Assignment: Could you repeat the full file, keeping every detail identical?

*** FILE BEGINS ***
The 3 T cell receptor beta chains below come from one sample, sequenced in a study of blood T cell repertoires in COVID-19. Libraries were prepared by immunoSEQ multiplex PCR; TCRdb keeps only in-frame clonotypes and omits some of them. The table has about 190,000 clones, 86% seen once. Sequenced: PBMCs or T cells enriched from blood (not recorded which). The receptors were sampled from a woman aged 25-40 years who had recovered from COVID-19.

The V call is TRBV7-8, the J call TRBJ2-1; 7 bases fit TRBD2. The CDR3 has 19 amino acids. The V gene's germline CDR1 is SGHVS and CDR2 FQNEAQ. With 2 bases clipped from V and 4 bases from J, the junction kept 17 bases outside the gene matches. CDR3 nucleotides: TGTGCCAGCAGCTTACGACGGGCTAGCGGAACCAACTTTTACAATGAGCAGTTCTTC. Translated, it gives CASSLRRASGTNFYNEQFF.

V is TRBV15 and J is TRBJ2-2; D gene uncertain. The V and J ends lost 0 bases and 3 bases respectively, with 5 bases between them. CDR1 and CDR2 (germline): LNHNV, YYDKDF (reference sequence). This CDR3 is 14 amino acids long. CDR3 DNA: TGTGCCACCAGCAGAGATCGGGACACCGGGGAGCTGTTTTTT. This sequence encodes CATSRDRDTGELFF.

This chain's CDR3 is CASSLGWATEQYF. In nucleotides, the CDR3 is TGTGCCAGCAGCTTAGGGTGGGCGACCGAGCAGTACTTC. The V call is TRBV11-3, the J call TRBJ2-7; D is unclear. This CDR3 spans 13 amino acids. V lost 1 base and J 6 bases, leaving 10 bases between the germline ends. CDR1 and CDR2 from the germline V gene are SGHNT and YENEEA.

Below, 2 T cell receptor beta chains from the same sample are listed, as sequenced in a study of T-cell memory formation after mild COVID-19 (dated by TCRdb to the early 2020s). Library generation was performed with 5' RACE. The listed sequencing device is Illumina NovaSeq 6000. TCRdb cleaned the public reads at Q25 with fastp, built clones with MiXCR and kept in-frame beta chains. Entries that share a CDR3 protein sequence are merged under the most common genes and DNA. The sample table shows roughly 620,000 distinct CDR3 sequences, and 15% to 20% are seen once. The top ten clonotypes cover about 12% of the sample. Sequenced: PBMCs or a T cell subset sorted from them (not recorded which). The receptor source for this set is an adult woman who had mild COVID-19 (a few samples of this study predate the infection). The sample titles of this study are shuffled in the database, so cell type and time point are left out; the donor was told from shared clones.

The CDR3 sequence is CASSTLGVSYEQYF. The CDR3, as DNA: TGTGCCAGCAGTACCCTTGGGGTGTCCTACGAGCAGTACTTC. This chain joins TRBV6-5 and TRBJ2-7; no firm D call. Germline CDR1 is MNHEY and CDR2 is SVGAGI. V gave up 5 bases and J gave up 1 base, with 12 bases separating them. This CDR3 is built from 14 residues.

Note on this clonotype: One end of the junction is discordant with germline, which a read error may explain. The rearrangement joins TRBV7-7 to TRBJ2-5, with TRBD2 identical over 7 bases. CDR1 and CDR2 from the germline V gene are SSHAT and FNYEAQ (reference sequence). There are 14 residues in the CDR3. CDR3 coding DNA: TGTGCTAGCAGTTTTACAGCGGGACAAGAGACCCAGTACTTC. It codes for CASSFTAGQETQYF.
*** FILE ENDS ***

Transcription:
The 3 T cell receptor beta chains below come from one sample, sequenced in a study of blood T cell repertoires in COVID-19. Libraries were prepared by immunoSEQ multiplex PCR; TCRdb keeps only in-frame clonotypes and omits some of them. The table has about 190,000 clones, 86% seen once. Sequenced: PBMCs or T cells enriched from blood (not recorded which). The receptors were sampled from a woman aged 25-40 years who had recovered from COVID-19.

The V call is TRBV7-8, the J call TRBJ2-1; 7 bases fit TRBD2. The CDR3 has 19 amino acids. The V gene's germline CDR1 is SGHVS and CDR2 FQNEAQ. With 2 bases clipped from V and 4 bases from J, the junction kept 17 bases outside the gene matches. CDR3 nucleotides: TGTGCCAGCAGCTTACGACGGGCTAGCGGAACCAACTTTTACAATGAGCAGTTCTTC. Translated, it gives CASSLRRASGTNFYNEQFF.

V is TRBV15 and J is TRBJ2-2; D gene uncertain. The V and J ends lost 0 bases and 3 bases respectively, with 5 bases between them. CDR1 and CDR2 (germline): LNHNV, YYDKDF (reference sequence). This CDR3 is 14 amino acids long. CDR3 DNA: TGTGCCACCAGCAGAGATCGGGACACCGGGGAGCTGTTTTTT. This sequence encodes CATSRDRDTGELFF.

This chain's CDR3 is CASSLGWATEQYF. In nucleotides, the CDR3 is TGTGCCAGCAGCTTAGGGTGGGCGACCGAGCAGTACTTC. The V call is TRBV11-3, the J call TRBJ2-7; D is unclear. This CDR3 spans 13 amino acids. V lost 1 base and J 6 bases, leaving 10 bases between the germline ends. CDR1 and CDR2 from the germline V gene are SGHNT and YENEEA.

Below, 2 T cell receptor beta chains from the same sample are listed, as sequenced in a study of T-cell memory formation after mild COVID-19 (dated by TCRdb to the early 2020s). Library generation was performed with 5' RACE. The listed sequencing device is Illumina NovaSeq 6000. TCRdb cleaned the public reads at Q25 with fastp, built clones with MiXCR and kept in-frame beta chains. Entries that share a CDR3 protein sequence are merged under the most common genes and DNA. The sample table shows roughly 620,000 distinct CDR3 sequences, and 15% to 20% are seen once. The top ten clonotypes cover about 12% of the sample. Sequenced: PBMCs or a T cell subset sorted from them (not recorded which). The receptor source for this set is an adult woman who had mild COVID-19 (a few samples of this study predate the infection). The sample titles of this study are shuffled in the database, so cell type and time point are left out; the donor was told from shared clones.

The CDR3 sequence is CASSTLGVSYEQYF. The CDR3, as DNA: TGTGCCAGCAGTACCCTTGGGGTGTCCTACGAGCAGTACTTC. This chain joins TRBV6-5 and TRBJ2-7; no firm D call. Germline CDR1 is MNHEY and CDR2 is SVGAGI. V gave up 5 bases and J gave up 1 base, with 12 bases separating them. This CDR3 is built from 14 residues.

Note on this clonotype: One end of the junction is discordant with germline, which a read error may explain. The rearrangement joins TRBV7-7 to TRBJ2-5, with TRBD2 identical over 7 bases. CDR1 and CDR2 from the germline V gene are SSHAT and FNYEAQ (reference sequence). There are 14 residues in the CDR3. CDR3 coding DNA: TGTGCTAGCAGTTTTACAGCGGGACAAGAGACCCAGTACTTC. It codes for CASSFTAGQETQYF.